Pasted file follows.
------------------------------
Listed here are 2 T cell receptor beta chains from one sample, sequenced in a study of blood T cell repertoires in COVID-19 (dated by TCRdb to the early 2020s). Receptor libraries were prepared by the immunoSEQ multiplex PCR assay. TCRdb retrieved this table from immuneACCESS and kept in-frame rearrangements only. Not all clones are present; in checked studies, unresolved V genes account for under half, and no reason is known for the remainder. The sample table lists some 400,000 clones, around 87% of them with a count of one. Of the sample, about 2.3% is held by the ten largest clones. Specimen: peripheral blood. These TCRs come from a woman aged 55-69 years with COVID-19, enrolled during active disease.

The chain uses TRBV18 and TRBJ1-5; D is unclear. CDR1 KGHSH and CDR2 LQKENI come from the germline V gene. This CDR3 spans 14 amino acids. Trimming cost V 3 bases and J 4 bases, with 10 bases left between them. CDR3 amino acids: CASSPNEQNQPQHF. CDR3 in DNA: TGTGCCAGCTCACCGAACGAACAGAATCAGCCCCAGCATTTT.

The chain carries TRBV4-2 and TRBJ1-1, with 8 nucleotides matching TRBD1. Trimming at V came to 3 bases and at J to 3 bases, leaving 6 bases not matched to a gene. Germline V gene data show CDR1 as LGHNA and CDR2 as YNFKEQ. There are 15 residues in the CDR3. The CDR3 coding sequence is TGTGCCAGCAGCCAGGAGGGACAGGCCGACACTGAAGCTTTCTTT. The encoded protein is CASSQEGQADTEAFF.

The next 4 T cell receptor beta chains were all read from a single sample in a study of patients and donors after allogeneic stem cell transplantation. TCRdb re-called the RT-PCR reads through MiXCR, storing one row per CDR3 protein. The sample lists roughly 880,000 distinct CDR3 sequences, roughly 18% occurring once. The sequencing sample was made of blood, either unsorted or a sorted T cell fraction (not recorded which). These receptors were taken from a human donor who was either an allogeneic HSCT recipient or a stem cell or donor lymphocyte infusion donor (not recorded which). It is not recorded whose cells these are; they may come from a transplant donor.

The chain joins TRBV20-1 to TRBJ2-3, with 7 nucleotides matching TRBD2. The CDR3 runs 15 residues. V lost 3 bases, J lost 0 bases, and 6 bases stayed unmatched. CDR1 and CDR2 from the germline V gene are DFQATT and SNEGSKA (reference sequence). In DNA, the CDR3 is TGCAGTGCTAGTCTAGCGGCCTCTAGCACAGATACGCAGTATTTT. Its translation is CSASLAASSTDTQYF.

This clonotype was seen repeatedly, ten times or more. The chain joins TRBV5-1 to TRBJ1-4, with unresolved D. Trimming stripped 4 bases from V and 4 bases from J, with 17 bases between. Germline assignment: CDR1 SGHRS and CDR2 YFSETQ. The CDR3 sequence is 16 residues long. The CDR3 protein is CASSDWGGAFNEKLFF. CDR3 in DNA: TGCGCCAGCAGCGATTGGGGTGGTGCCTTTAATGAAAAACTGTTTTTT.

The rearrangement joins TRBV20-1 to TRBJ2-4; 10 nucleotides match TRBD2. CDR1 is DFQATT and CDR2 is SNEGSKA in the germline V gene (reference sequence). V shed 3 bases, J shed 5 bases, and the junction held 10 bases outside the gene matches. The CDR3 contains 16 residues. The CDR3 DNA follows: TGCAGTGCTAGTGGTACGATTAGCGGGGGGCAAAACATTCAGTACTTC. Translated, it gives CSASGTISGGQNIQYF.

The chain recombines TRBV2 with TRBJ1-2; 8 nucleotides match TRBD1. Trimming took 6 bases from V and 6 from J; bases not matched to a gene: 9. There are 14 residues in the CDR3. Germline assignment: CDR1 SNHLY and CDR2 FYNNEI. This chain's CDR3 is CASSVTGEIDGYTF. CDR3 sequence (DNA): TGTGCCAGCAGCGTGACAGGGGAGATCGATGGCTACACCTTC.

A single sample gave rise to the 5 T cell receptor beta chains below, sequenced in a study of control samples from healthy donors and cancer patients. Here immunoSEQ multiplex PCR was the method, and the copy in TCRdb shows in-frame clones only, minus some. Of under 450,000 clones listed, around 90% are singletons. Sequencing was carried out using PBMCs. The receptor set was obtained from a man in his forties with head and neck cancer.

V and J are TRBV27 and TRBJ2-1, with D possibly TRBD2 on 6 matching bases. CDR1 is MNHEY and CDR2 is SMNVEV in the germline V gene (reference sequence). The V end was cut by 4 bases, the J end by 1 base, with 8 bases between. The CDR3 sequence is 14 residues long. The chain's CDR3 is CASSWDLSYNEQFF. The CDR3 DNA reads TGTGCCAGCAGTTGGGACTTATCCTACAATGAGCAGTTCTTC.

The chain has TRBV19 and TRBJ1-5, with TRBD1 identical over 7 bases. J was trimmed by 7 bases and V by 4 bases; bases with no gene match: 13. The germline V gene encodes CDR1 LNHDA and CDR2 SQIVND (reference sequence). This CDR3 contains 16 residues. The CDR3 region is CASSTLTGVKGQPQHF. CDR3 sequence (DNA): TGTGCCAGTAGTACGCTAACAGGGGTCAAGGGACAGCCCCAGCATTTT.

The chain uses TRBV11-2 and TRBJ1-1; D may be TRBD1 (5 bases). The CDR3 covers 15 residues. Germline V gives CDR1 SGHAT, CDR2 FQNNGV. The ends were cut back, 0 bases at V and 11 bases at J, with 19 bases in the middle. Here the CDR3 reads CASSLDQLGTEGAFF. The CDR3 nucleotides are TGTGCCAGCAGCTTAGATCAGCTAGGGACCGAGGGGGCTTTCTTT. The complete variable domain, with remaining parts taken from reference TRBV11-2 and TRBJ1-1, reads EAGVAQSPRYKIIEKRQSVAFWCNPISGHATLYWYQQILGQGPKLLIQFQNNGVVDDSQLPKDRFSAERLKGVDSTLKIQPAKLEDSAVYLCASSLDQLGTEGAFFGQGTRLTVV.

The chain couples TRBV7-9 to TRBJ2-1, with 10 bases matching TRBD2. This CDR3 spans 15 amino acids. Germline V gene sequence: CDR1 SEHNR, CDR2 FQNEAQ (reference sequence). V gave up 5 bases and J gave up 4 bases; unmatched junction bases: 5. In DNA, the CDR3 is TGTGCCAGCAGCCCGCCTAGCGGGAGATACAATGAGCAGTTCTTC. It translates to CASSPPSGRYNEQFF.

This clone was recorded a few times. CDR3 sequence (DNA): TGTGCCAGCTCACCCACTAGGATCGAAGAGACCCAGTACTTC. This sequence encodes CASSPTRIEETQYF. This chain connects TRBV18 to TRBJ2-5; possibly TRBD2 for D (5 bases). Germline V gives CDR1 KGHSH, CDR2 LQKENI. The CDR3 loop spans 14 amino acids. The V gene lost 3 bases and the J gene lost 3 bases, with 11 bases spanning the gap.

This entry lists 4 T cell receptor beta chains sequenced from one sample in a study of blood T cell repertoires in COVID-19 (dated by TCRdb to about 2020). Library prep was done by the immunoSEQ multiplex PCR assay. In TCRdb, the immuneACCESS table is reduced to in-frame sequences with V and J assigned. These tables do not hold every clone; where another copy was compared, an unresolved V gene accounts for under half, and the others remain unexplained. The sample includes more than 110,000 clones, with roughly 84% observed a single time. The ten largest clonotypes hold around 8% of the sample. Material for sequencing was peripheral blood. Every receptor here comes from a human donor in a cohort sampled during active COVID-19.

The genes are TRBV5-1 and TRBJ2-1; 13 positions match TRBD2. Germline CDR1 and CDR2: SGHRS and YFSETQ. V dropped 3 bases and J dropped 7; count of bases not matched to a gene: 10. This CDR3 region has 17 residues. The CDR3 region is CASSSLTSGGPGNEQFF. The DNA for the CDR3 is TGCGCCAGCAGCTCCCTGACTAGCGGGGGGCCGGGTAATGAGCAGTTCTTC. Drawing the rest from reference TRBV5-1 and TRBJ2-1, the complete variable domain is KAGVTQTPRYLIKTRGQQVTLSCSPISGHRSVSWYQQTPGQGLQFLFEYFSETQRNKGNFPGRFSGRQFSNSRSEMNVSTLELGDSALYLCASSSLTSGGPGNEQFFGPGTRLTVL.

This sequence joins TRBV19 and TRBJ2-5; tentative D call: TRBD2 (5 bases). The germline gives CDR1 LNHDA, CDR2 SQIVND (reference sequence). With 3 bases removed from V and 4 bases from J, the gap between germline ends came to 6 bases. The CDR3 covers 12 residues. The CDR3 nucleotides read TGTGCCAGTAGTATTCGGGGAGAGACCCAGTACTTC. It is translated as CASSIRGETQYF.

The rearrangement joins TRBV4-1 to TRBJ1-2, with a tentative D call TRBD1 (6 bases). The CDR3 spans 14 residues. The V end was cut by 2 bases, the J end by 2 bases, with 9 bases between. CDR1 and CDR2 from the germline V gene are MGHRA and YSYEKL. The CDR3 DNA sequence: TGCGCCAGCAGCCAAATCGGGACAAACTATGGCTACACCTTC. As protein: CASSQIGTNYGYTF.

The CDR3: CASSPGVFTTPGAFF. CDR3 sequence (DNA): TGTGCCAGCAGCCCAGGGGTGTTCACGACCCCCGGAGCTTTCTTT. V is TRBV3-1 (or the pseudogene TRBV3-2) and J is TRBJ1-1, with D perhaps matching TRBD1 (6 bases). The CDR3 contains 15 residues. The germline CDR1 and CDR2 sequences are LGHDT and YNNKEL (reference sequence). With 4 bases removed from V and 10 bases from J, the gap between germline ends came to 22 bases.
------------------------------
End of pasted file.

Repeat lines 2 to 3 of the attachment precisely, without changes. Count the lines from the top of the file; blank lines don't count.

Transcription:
The chain uses TRBV18 and TRBJ1-5; D is unclear. CDR1 KGHSH and CDR2 LQKENI come from the germline V gene. This CDR3 spans 14 amino acids. Trimming cost V 3 bases and J 4 bases, with 10 bases left between them. CDR3 amino acids: CASSPNEQNQPQHF. CDR3 in DNA: TGTGCCAGCTCACCGAACGAACAGAATCAGCCCCAGCATTTT.

The chain carries TRBV4-2 and TRBJ1-1, with 8 nucleotides matching TRBD1. Trimming at V came to 3 bases and at J to 3 bases, leaving 6 bases not matched to a gene. Germline V gene data show CDR1 as LGHNA and CDR2 as YNFKEQ. There are 15 residues in the CDR3. The CDR3 coding sequence is TGTGCCAGCAGCCAGGAGGGACAGGCCGACACTGAAGCTTTCTTT. The encoded protein is CASSQEGQADTEAFF.